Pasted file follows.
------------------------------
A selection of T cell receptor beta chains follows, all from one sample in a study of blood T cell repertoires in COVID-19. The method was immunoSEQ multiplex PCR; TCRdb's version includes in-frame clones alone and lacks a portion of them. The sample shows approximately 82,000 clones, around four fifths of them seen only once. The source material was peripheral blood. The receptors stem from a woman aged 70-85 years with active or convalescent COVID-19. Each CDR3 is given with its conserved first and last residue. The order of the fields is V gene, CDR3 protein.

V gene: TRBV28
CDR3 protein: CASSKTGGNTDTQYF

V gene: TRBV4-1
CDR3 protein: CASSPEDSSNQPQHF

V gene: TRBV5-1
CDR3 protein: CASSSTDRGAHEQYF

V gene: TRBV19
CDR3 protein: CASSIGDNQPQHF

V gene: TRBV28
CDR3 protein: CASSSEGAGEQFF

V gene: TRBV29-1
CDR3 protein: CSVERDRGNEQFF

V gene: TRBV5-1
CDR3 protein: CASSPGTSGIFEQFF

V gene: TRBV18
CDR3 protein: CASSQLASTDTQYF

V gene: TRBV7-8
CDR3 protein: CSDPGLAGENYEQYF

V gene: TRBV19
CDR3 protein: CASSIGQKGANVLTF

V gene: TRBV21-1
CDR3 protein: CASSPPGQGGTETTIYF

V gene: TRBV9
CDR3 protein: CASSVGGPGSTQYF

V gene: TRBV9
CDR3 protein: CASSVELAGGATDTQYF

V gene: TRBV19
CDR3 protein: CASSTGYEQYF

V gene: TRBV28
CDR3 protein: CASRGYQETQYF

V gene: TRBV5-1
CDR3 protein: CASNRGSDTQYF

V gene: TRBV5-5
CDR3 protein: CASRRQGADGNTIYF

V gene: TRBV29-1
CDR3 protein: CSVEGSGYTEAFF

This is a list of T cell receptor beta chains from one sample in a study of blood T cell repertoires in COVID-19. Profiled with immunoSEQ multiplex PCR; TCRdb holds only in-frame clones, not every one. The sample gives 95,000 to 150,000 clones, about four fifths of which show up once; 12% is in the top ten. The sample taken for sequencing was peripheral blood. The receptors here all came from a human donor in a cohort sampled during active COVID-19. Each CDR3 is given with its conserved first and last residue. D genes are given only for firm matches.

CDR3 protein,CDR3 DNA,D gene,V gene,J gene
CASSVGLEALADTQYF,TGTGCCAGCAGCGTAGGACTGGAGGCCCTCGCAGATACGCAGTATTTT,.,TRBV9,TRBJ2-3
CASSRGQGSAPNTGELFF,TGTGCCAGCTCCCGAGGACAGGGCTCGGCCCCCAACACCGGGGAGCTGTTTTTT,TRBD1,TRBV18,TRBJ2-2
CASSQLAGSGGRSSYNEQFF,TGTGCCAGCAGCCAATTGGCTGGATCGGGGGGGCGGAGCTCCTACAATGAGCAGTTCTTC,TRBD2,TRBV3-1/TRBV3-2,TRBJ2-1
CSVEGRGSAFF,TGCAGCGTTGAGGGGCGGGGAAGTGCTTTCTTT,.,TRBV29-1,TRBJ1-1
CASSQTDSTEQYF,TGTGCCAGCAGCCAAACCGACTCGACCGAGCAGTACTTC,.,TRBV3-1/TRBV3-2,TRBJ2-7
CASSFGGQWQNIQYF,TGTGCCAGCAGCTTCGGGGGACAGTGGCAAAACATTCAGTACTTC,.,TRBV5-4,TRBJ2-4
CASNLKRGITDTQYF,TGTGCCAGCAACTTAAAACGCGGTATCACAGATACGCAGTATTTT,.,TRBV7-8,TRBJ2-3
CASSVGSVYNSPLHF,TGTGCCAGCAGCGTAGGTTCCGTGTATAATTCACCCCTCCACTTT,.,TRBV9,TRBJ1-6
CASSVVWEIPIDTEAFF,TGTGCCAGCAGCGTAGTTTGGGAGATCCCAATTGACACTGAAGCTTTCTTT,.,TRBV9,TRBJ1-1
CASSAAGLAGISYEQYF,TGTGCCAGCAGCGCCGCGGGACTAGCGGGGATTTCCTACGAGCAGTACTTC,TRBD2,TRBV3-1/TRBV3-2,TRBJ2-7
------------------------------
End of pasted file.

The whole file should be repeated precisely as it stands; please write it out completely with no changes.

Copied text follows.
A selection of T cell receptor beta chains follows, all from one sample in a study of blood T cell repertoires in COVID-19. The method was immunoSEQ multiplex PCR; TCRdb's version includes in-frame clones alone and lacks a portion of them. The sample shows approximately 82,000 clones, around four fifths of them seen only once. The source material was peripheral blood. The receptors stem from a woman aged 70-85 years with active or convalescent COVID-19. Each CDR3 is given with its conserved first and last residue. The order of the fields is V gene, CDR3 protein.

V gene: TRBV28
CDR3 protein: CASSKTGGNTDTQYF

V gene: TRBV4-1
CDR3 protein: CASSPEDSSNQPQHF

V gene: TRBV5-1
CDR3 protein: CASSSTDRGAHEQYF

V gene: TRBV19
CDR3 protein: CASSIGDNQPQHF

V gene: TRBV28
CDR3 protein: CASSSEGAGEQFF

V gene: TRBV29-1
CDR3 protein: CSVERDRGNEQFF

V gene: TRBV5-1
CDR3 protein: CASSPGTSGIFEQFF

V gene: TRBV18
CDR3 protein: CASSQLASTDTQYF

V gene: TRBV7-8
CDR3 protein: CSDPGLAGENYEQYF

V gene: TRBV19
CDR3 protein: CASSIGQKGANVLTF

V gene: TRBV21-1
CDR3 protein: CASSPPGQGGTETTIYF

V gene: TRBV9
CDR3 protein: CASSVGGPGSTQYF

V gene: TRBV9
CDR3 protein: CASSVELAGGATDTQYF

V gene: TRBV19
CDR3 protein: CASSTGYEQYF

V gene: TRBV28
CDR3 protein: CASRGYQETQYF

V gene: TRBV5-1
CDR3 protein: CASNRGSDTQYF

V gene: TRBV5-5
CDR3 protein: CASRRQGADGNTIYF

V gene: TRBV29-1
CDR3 protein: CSVEGSGYTEAFF

This is a list of T cell receptor beta chains from one sample in a study of blood T cell repertoires in COVID-19. Profiled with immunoSEQ multiplex PCR; TCRdb holds only in-frame clones, not every one. The sample gives 95,000 to 150,000 clones, about four fifths of which show up once; 12% is in the top ten. The sample taken for sequencing was peripheral blood. The receptors here all came from a human donor in a cohort sampled during active COVID-19. Each CDR3 is given with its conserved first and last residue. D genes are given only for firm matches.

CDR3 protein,CDR3 DNA,D gene,V gene,J gene
CASSVGLEALADTQYF,TGTGCCAGCAGCGTAGGACTGGAGGCCCTCGCAGATACGCAGTATTTT,.,TRBV9,TRBJ2-3
CASSRGQGSAPNTGELFF,TGTGCCAGCTCCCGAGGACAGGGCTCGGCCCCCAACACCGGGGAGCTGTTTTTT,TRBD1,TRBV18,TRBJ2-2
CASSQLAGSGGRSSYNEQFF,TGTGCCAGCAGCCAATTGGCTGGATCGGGGGGGCGGAGCTCCTACAATGAGCAGTTCTTC,TRBD2,TRBV3-1/TRBV3-2,TRBJ2-1
CSVEGRGSAFF,TGCAGCGTTGAGGGGCGGGGAAGTGCTTTCTTT,.,TRBV29-1,TRBJ1-1
CASSQTDSTEQYF,TGTGCCAGCAGCCAAACCGACTCGACCGAGCAGTACTTC,.,TRBV3-1/TRBV3-2,TRBJ2-7
CASSFGGQWQNIQYF,TGTGCCAGCAGCTTCGGGGGACAGTGGCAAAACATTCAGTACTTC,.,TRBV5-4,TRBJ2-4
CASNLKRGITDTQYF,TGTGCCAGCAACTTAAAACGCGGTATCACAGATACGCAGTATTTT,.,TRBV7-8,TRBJ2-3
CASSVGSVYNSPLHF,TGTGCCAGCAGCGTAGGTTCCGTGTATAATTCACCCCTCCACTTT,.,TRBV9,TRBJ1-6
CASSVVWEIPIDTEAFF,TGTGCCAGCAGCGTAGTTTGGGAGATCCCAATTGACACTGAAGCTTTCTTT,.,TRBV9,TRBJ1-1
CASSAAGLAGISYEQYF,TGTGCCAGCAGCGCCGCGGGACTAGCGGGGATTTCCTACGAGCAGTACTTC,TRBD2,TRBV3-1/TRBV3-2,TRBJ2-7